animator Glen Keane experiments with drawing directly in VR environment Continue reading Drawing cartoon characters in VR – Glen Keane
Always one to darken the door of an art exhibition, and having curated two myself, this diagram, spotted on Twitter this morning, made me laugh. Delightful.
John Atkinson, drawer of this cartoon, has his work exhibited in Time Magazine. There’s a reason: it’s clever, perceptive and give you a smile or roar with laughter. (Which, after all, is what we want from a cartoon).
You can follow John’s work at his website Wrong Hands.
Here are a few more gems:
I made this collage cartoon this week: I love that in this crazy cartoon world, the Weeping Woman and the Laughing Cavalier are sharing a house. The whole thing seems to chime with today’s creative prompt “shake”. Continue reading Random Acts of curation (cartoon)
Roz Chast takes us through her favourite type of art at the Met – Medieval paintings. She has a distinctive eye and commentary. Roz brings her humour to the pictures and a strong sense of where the artist is not quite sure if they’re good enough to draw certain parts of the picture – and how they cope with that. The general effect is … Continue reading Cartoon view of Medieval Art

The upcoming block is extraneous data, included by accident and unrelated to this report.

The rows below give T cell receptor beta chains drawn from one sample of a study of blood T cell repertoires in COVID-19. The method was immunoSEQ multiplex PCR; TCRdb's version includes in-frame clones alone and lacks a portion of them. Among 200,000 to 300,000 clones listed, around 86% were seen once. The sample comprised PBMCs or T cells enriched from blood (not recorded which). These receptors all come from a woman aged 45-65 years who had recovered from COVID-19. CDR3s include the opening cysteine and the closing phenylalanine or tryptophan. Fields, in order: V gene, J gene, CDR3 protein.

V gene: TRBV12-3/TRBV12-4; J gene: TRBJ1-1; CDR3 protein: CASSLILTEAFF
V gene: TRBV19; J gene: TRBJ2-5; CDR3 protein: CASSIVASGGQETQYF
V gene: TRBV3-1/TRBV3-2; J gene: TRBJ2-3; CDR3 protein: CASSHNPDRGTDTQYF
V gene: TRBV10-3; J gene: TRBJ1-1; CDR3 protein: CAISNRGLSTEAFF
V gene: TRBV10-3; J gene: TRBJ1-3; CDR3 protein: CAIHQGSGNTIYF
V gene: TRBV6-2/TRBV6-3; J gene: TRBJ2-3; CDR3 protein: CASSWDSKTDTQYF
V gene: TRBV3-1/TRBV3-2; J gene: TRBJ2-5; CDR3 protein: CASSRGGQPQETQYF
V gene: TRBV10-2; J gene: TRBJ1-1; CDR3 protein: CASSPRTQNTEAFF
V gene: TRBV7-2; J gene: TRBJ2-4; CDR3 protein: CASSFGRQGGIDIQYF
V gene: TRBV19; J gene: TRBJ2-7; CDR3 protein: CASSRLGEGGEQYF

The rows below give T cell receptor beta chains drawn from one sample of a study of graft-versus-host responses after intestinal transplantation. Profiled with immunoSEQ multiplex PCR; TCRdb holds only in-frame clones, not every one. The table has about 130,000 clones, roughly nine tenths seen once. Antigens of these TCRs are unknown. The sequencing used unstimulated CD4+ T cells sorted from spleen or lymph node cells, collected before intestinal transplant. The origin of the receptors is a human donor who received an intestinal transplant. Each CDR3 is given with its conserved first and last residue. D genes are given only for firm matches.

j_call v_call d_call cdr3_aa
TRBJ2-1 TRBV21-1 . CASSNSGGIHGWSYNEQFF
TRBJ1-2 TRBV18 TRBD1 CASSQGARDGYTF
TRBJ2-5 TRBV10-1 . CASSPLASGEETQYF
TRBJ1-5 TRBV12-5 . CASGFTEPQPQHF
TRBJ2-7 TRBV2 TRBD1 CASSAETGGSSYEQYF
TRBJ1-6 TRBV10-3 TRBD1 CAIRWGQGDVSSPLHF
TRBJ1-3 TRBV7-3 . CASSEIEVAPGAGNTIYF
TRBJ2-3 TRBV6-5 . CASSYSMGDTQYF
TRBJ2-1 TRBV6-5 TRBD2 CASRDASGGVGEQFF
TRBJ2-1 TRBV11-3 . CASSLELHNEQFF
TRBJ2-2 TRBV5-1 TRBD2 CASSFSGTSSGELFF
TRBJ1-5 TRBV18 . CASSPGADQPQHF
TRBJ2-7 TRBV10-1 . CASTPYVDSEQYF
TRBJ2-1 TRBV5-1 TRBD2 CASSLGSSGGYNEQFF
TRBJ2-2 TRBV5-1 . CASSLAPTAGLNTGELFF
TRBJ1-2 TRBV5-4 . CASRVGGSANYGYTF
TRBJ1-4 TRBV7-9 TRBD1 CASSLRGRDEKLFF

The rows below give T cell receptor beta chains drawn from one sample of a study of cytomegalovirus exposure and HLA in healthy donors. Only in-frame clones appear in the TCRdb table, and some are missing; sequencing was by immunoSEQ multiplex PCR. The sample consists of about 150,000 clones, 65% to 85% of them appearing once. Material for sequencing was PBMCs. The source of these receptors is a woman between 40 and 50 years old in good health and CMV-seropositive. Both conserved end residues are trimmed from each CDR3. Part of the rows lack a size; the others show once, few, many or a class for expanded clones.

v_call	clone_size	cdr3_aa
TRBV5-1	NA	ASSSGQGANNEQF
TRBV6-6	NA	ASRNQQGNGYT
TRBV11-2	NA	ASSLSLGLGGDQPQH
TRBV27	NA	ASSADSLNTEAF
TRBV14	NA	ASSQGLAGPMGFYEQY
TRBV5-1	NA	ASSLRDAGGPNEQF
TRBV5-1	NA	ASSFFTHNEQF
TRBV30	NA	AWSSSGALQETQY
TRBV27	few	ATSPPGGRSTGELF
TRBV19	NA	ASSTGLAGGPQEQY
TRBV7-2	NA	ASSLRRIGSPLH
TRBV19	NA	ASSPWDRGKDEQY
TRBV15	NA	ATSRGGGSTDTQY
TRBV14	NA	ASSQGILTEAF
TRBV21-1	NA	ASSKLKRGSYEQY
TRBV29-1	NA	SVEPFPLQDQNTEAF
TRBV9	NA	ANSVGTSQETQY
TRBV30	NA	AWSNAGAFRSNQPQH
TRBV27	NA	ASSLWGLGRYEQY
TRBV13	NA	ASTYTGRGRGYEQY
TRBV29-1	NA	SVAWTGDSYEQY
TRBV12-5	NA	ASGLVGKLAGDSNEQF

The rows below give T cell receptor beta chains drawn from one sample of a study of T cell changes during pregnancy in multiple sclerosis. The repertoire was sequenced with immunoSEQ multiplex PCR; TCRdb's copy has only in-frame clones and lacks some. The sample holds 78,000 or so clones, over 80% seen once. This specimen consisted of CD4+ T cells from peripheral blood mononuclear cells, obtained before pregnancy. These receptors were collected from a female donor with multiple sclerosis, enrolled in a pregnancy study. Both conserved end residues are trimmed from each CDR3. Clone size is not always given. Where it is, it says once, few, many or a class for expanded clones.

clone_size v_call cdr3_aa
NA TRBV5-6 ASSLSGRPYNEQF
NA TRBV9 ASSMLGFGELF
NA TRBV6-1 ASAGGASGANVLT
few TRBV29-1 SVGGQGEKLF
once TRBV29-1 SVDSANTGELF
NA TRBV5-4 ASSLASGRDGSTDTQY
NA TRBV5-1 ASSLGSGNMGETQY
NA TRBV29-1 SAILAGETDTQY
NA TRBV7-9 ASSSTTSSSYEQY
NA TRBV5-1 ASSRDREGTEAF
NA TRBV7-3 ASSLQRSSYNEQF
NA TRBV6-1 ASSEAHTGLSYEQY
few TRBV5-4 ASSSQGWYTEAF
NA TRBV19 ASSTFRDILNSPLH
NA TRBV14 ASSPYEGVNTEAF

Cartoonist Stephan Pastis tells us (in under 3 minutes) how he gets in the creative flow for his work: He noticed that when he writes emails, he can’t do it when there’s music playing – so worked out that his reasoning mind is shut off by the music. So, to use the other side of the brain, the imaginative, he can close off the logical … Continue reading Getting in Creative Flow – Stephan Pastis
Some doodles to practice to brighten your paperwork? Cartoonist Stephan Pastis, draws characters he’s created: Seeing them drawn from scratch, bigged up, may help to doodle your own characters. Today’s creative prompt is “Right”. How about putting a new character of your own into a situation using that word? Continue reading Lighter Monday: Doodles
Bob Mankhoff gives a (21 minutes) TED talk on what cartoons are likely to be the accepted 18 out of 1,000 sent in, weekly. As cartoon editor, he is the man who chooses which few make the cut. Bob himself was once an aspiring cartoonist who wanted to have his cartoons in the New Yorker – an experience which gave him a great deal of … Continue reading How to get your cartoon into the New Yorker magazine